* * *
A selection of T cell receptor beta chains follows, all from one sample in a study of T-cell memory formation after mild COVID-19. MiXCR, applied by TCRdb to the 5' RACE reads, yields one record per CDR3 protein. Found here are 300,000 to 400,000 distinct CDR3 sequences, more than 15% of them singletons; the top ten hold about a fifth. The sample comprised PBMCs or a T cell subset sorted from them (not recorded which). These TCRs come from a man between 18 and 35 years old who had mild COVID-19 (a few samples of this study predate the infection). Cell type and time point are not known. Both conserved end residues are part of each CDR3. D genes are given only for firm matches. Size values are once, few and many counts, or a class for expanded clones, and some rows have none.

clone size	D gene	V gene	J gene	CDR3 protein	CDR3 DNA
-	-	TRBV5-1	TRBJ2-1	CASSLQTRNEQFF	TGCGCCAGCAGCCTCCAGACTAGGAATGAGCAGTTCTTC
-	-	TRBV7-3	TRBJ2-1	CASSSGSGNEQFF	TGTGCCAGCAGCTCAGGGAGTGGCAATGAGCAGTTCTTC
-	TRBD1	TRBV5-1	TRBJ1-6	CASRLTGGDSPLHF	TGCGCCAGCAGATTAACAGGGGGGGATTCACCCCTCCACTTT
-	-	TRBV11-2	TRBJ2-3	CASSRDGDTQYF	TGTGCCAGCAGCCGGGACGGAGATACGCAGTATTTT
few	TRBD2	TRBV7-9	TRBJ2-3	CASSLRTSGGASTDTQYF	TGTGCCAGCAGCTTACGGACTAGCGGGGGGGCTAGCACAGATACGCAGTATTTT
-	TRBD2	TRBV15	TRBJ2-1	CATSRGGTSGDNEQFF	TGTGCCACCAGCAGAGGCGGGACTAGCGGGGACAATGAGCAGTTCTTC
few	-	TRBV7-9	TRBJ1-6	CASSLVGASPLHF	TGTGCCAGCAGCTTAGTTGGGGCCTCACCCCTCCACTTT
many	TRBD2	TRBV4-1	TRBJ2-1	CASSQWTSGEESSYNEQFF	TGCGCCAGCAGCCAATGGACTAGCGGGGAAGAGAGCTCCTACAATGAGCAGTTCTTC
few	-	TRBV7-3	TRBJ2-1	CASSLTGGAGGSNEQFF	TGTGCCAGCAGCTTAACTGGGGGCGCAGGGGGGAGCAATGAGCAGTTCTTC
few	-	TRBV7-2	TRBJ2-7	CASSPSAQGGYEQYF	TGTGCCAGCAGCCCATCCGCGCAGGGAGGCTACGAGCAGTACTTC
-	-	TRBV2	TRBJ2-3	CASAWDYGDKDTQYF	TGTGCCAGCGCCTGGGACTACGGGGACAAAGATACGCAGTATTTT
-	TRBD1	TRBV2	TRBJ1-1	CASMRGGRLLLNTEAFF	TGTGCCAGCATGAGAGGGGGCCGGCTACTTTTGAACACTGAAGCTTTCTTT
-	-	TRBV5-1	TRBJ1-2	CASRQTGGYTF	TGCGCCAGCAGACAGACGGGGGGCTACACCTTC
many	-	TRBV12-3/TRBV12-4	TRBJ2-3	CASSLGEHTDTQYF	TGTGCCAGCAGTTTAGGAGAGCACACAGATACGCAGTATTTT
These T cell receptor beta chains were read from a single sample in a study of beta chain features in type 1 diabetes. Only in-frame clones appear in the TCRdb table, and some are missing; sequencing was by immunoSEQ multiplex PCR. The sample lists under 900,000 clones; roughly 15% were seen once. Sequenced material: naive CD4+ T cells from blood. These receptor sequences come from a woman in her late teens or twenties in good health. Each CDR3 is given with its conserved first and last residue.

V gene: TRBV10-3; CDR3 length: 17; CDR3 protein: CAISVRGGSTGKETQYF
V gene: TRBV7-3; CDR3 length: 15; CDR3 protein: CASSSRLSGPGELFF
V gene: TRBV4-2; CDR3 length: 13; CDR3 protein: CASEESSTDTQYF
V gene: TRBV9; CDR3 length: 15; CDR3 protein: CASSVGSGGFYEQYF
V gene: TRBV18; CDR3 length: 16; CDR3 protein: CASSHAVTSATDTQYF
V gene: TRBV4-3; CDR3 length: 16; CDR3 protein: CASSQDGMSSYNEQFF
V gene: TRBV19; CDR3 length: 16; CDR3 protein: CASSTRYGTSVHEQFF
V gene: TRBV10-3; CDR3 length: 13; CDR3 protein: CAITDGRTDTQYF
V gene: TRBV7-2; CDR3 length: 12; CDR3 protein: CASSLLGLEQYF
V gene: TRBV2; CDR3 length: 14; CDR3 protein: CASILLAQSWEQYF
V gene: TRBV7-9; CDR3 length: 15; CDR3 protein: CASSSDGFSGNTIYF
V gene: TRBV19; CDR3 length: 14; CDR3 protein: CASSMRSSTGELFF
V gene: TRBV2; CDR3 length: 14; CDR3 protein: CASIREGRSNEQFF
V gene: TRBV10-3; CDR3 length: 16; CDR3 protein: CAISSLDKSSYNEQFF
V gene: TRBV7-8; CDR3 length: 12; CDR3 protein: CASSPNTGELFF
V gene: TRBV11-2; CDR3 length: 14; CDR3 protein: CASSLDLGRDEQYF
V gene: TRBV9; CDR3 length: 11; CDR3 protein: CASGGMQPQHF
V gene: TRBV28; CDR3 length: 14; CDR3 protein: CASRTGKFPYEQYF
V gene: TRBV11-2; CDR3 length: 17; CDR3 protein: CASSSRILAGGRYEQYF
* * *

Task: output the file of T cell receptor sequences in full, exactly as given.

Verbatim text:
A selection of T cell receptor beta chains follows, all from one sample in a study of T-cell memory formation after mild COVID-19. MiXCR, applied by TCRdb to the 5' RACE reads, yields one record per CDR3 protein. Found here are 300,000 to 400,000 distinct CDR3 sequences, more than 15% of them singletons; the top ten hold about a fifth. The sample comprised PBMCs or a T cell subset sorted from them (not recorded which). These TCRs come from a man between 18 and 35 years old who had mild COVID-19 (a few samples of this study predate the infection). Cell type and time point are not known. Both conserved end residues are part of each CDR3. D genes are given only for firm matches. Size values are once, few and many counts, or a class for expanded clones, and some rows have none.

clone size	D gene	V gene	J gene	CDR3 protein	CDR3 DNA
-	-	TRBV5-1	TRBJ2-1	CASSLQTRNEQFF	TGCGCCAGCAGCCTCCAGACTAGGAATGAGCAGTTCTTC
-	-	TRBV7-3	TRBJ2-1	CASSSGSGNEQFF	TGTGCCAGCAGCTCAGGGAGTGGCAATGAGCAGTTCTTC
-	TRBD1	TRBV5-1	TRBJ1-6	CASRLTGGDSPLHF	TGCGCCAGCAGATTAACAGGGGGGGATTCACCCCTCCACTTT
-	-	TRBV11-2	TRBJ2-3	CASSRDGDTQYF	TGTGCCAGCAGCCGGGACGGAGATACGCAGTATTTT
few	TRBD2	TRBV7-9	TRBJ2-3	CASSLRTSGGASTDTQYF	TGTGCCAGCAGCTTACGGACTAGCGGGGGGGCTAGCACAGATACGCAGTATTTT
-	TRBD2	TRBV15	TRBJ2-1	CATSRGGTSGDNEQFF	TGTGCCACCAGCAGAGGCGGGACTAGCGGGGACAATGAGCAGTTCTTC
few	-	TRBV7-9	TRBJ1-6	CASSLVGASPLHF	TGTGCCAGCAGCTTAGTTGGGGCCTCACCCCTCCACTTT
many	TRBD2	TRBV4-1	TRBJ2-1	CASSQWTSGEESSYNEQFF	TGCGCCAGCAGCCAATGGACTAGCGGGGAAGAGAGCTCCTACAATGAGCAGTTCTTC
few	-	TRBV7-3	TRBJ2-1	CASSLTGGAGGSNEQFF	TGTGCCAGCAGCTTAACTGGGGGCGCAGGGGGGAGCAATGAGCAGTTCTTC
few	-	TRBV7-2	TRBJ2-7	CASSPSAQGGYEQYF	TGTGCCAGCAGCCCATCCGCGCAGGGAGGCTACGAGCAGTACTTC
-	-	TRBV2	TRBJ2-3	CASAWDYGDKDTQYF	TGTGCCAGCGCCTGGGACTACGGGGACAAAGATACGCAGTATTTT
-	TRBD1	TRBV2	TRBJ1-1	CASMRGGRLLLNTEAFF	TGTGCCAGCATGAGAGGGGGCCGGCTACTTTTGAACACTGAAGCTTTCTTT
-	-	TRBV5-1	TRBJ1-2	CASRQTGGYTF	TGCGCCAGCAGACAGACGGGGGGCTACACCTTC
many	-	TRBV12-3/TRBV12-4	TRBJ2-3	CASSLGEHTDTQYF	TGTGCCAGCAGTTTAGGAGAGCACACAGATACGCAGTATTTT
These T cell receptor beta chains were read from a single sample in a study of beta chain features in type 1 diabetes. Only in-frame clones appear in the TCRdb table, and some are missing; sequencing was by immunoSEQ multiplex PCR. The sample lists under 900,000 clones; roughly 15% were seen once. Sequenced material: naive CD4+ T cells from blood. These receptor sequences come from a woman in her late teens or twenties in good health. Each CDR3 is given with its conserved first and last residue.

V gene: TRBV10-3; CDR3 length: 17; CDR3 protein: CAISVRGGSTGKETQYF
V gene: TRBV7-3; CDR3 length: 15; CDR3 protein: CASSSRLSGPGELFF
V gene: TRBV4-2; CDR3 length: 13; CDR3 protein: CASEESSTDTQYF
V gene: TRBV9; CDR3 length: 15; CDR3 protein: CASSVGSGGFYEQYF
V gene: TRBV18; CDR3 length: 16; CDR3 protein: CASSHAVTSATDTQYF
V gene: TRBV4-3; CDR3 length: 16; CDR3 protein: CASSQDGMSSYNEQFF
V gene: TRBV19; CDR3 length: 16; CDR3 protein: CASSTRYGTSVHEQFF
V gene: TRBV10-3; CDR3 length: 13; CDR3 protein: CAITDGRTDTQYF
V gene: TRBV7-2; CDR3 length: 12; CDR3 protein: CASSLLGLEQYF
V gene: TRBV2; CDR3 length: 14; CDR3 protein: CASILLAQSWEQYF
V gene: TRBV7-9; CDR3 length: 15; CDR3 protein: CASSSDGFSGNTIYF
V gene: TRBV19; CDR3 length: 14; CDR3 protein: CASSMRSSTGELFF
V gene: TRBV2; CDR3 length: 14; CDR3 protein: CASIREGRSNEQFF
V gene: TRBV10-3; CDR3 length: 16; CDR3 protein: CAISSLDKSSYNEQFF
V gene: TRBV7-8; CDR3 length: 12; CDR3 protein: CASSPNTGELFF
V gene: TRBV11-2; CDR3 length: 14; CDR3 protein: CASSLDLGRDEQYF
V gene: TRBV9; CDR3 length: 11; CDR3 protein: CASGGMQPQHF
V gene: TRBV28; CDR3 length: 14; CDR3 protein: CASRTGKFPYEQYF
V gene: TRBV11-2; CDR3 length: 17; CDR3 protein: CASSSRILAGGRYEQYF